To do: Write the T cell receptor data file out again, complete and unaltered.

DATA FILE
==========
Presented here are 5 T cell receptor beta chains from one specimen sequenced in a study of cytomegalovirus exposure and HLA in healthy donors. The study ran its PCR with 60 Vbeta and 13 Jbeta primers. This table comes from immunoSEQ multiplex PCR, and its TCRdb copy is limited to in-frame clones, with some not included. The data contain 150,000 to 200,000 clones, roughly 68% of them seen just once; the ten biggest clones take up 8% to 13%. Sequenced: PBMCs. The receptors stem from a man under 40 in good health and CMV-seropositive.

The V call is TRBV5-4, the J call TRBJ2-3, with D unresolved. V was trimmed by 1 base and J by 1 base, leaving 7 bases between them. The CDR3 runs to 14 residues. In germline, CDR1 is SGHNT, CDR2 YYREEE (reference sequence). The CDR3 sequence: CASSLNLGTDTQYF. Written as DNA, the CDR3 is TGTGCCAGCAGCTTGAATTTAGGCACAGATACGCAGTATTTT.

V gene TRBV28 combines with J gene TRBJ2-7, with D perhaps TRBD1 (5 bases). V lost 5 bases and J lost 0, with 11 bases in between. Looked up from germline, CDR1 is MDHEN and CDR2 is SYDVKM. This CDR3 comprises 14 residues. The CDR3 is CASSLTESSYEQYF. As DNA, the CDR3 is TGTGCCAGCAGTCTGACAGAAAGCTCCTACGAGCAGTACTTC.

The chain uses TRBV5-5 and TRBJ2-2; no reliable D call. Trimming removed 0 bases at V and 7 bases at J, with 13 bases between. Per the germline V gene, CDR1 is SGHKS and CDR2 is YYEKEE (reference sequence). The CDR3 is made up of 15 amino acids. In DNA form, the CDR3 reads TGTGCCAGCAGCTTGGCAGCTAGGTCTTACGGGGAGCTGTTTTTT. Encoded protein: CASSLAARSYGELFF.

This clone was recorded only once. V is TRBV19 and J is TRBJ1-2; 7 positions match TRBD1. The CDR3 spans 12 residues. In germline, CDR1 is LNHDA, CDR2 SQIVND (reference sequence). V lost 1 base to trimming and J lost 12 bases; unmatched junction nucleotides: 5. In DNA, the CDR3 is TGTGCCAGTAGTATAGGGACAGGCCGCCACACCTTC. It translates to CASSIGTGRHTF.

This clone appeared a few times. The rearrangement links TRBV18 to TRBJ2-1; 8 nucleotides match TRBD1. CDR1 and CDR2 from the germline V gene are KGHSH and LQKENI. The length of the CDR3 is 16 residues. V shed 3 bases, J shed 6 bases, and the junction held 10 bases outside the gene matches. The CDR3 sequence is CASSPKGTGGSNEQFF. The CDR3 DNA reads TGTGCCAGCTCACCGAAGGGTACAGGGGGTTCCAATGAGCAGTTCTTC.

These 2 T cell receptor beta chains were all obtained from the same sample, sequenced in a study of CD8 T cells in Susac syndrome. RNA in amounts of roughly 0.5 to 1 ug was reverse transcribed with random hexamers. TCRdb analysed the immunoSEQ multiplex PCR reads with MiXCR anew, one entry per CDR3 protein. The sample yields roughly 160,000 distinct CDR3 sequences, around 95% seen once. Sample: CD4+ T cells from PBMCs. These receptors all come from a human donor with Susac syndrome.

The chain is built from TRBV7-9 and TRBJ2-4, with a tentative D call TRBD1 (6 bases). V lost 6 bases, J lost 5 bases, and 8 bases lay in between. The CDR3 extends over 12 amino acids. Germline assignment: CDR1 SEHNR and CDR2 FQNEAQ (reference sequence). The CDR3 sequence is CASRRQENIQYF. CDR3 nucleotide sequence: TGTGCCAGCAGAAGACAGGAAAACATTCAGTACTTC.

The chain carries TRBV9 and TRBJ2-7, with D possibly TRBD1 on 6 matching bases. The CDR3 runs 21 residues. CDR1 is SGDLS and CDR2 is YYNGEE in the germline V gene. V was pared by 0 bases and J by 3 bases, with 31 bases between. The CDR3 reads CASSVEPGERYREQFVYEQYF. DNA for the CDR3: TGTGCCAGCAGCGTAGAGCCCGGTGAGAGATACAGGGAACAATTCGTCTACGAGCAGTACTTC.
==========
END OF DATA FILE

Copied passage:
Presented here are 5 T cell receptor beta chains from one specimen sequenced in a study of cytomegalovirus exposure and HLA in healthy donors. The study ran its PCR with 60 Vbeta and 13 Jbeta primers. This table comes from immunoSEQ multiplex PCR, and its TCRdb copy is limited to in-frame clones, with some not included. The data contain 150,000 to 200,000 clones, roughly 68% of them seen just once; the ten biggest clones take up 8% to 13%. Sequenced: PBMCs. The receptors stem from a man under 40 in good health and CMV-seropositive.

The V call is TRBV5-4, the J call TRBJ2-3, with D unresolved. V was trimmed by 1 base and J by 1 base, leaving 7 bases between them. The CDR3 runs to 14 residues. In germline, CDR1 is SGHNT, CDR2 YYREEE (reference sequence). The CDR3 sequence: CASSLNLGTDTQYF. Written as DNA, the CDR3 is TGTGCCAGCAGCTTGAATTTAGGCACAGATACGCAGTATTTT.

V gene TRBV28 combines with J gene TRBJ2-7, with D perhaps TRBD1 (5 bases). V lost 5 bases and J lost 0, with 11 bases in between. Looked up from germline, CDR1 is MDHEN and CDR2 is SYDVKM. This CDR3 comprises 14 residues. The CDR3 is CASSLTESSYEQYF. As DNA, the CDR3 is TGTGCCAGCAGTCTGACAGAAAGCTCCTACGAGCAGTACTTC.

The chain uses TRBV5-5 and TRBJ2-2; no reliable D call. Trimming removed 0 bases at V and 7 bases at J, with 13 bases between. Per the germline V gene, CDR1 is SGHKS and CDR2 is YYEKEE (reference sequence). The CDR3 is made up of 15 amino acids. In DNA form, the CDR3 reads TGTGCCAGCAGCTTGGCAGCTAGGTCTTACGGGGAGCTGTTTTTT. Encoded protein: CASSLAARSYGELFF.

This clone was recorded only once. V is TRBV19 and J is TRBJ1-2; 7 positions match TRBD1. The CDR3 spans 12 residues. In germline, CDR1 is LNHDA, CDR2 SQIVND (reference sequence). V lost 1 base to trimming and J lost 12 bases; unmatched junction nucleotides: 5. In DNA, the CDR3 is TGTGCCAGTAGTATAGGGACAGGCCGCCACACCTTC. It translates to CASSIGTGRHTF.

This clone appeared a few times. The rearrangement links TRBV18 to TRBJ2-1; 8 nucleotides match TRBD1. CDR1 and CDR2 from the germline V gene are KGHSH and LQKENI. The length of the CDR3 is 16 residues. V shed 3 bases, J shed 6 bases, and the junction held 10 bases outside the gene matches. The CDR3 sequence is CASSPKGTGGSNEQFF. The CDR3 DNA reads TGTGCCAGCTCACCGAAGGGTACAGGGGGTTCCAATGAGCAGTTCTTC.

These 2 T cell receptor beta chains were all obtained from the same sample, sequenced in a study of CD8 T cells in Susac syndrome. RNA in amounts of roughly 0.5 to 1 ug was reverse transcribed with random hexamers. TCRdb analysed the immunoSEQ multiplex PCR reads with MiXCR anew, one entry per CDR3 protein. The sample yields roughly 160,000 distinct CDR3 sequences, around 95% seen once. Sample: CD4+ T cells from PBMCs. These receptors all come from a human donor with Susac syndrome.

The chain is built from TRBV7-9 and TRBJ2-4, with a tentative D call TRBD1 (6 bases). V lost 6 bases, J lost 5 bases, and 8 bases lay in between. The CDR3 extends over 12 amino acids. Germline assignment: CDR1 SEHNR and CDR2 FQNEAQ (reference sequence). The CDR3 sequence is CASRRQENIQYF. CDR3 nucleotide sequence: TGTGCCAGCAGAAGACAGGAAAACATTCAGTACTTC.

The chain carries TRBV9 and TRBJ2-7, with D possibly TRBD1 on 6 matching bases. The CDR3 runs 21 residues. CDR1 is SGDLS and CDR2 is YYNGEE in the germline V gene. V was pared by 0 bases and J by 3 bases, with 31 bases between. The CDR3 reads CASSVEPGERYREQFVYEQYF. DNA for the CDR3: TGTGCCAGCAGCGTAGAGCCCGGTGAGAGATACAGGGAACAATTCGTCTACGAGCAGTACTTC.